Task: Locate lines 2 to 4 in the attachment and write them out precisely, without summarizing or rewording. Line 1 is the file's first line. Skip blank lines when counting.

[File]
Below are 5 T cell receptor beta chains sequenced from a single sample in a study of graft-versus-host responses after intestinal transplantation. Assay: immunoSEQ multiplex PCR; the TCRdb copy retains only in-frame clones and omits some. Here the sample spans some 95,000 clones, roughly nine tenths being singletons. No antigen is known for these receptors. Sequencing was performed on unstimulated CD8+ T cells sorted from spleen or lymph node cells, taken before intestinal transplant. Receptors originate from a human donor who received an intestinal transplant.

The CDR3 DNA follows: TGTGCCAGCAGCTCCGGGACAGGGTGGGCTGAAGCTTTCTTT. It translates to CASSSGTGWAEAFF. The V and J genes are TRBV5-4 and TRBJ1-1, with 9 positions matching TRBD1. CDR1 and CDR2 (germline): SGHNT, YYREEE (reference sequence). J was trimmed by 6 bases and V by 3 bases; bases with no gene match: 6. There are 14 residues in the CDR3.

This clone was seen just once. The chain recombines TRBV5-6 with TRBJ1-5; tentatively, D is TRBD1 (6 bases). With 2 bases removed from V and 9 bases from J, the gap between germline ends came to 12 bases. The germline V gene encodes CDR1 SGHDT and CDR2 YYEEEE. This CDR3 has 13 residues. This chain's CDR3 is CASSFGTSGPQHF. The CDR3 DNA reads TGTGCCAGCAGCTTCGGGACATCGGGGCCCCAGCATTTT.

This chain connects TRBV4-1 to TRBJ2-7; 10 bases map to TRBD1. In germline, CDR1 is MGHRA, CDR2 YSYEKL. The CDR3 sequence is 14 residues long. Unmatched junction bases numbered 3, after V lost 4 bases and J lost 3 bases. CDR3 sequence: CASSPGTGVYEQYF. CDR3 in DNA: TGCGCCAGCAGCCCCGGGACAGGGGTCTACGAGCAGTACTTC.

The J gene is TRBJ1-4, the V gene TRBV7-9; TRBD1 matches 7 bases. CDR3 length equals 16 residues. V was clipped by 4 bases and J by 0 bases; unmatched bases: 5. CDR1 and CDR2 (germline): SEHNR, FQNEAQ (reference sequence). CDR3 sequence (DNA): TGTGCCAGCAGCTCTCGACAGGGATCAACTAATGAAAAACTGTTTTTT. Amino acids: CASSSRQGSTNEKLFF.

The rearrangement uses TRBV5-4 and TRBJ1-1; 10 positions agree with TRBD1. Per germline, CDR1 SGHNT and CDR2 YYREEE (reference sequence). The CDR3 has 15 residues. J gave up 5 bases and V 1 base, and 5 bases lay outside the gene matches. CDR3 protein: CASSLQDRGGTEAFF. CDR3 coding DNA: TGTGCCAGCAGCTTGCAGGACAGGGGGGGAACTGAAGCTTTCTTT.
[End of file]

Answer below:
The CDR3 DNA follows: TGTGCCAGCAGCTCCGGGACAGGGTGGGCTGAAGCTTTCTTT. It translates to CASSSGTGWAEAFF. The V and J genes are TRBV5-4 and TRBJ1-1, with 9 positions matching TRBD1. CDR1 and CDR2 (germline): SGHNT, YYREEE (reference sequence). J was trimmed by 6 bases and V by 3 bases; bases with no gene match: 6. There are 14 residues in the CDR3.

This clone was seen just once. The chain recombines TRBV5-6 with TRBJ1-5; tentatively, D is TRBD1 (6 bases). With 2 bases removed from V and 9 bases from J, the gap between germline ends came to 12 bases. The germline V gene encodes CDR1 SGHDT and CDR2 YYEEEE. This CDR3 has 13 residues. This chain's CDR3 is CASSFGTSGPQHF. The CDR3 DNA reads TGTGCCAGCAGCTTCGGGACATCGGGGCCCCAGCATTTT.

This chain connects TRBV4-1 to TRBJ2-7; 10 bases map to TRBD1. In germline, CDR1 is MGHRA, CDR2 YSYEKL. The CDR3 sequence is 14 residues long. Unmatched junction bases numbered 3, after V lost 4 bases and J lost 3 bases. CDR3 sequence: CASSPGTGVYEQYF. CDR3 in DNA: TGCGCCAGCAGCCCCGGGACAGGGGTCTACGAGCAGTACTTC.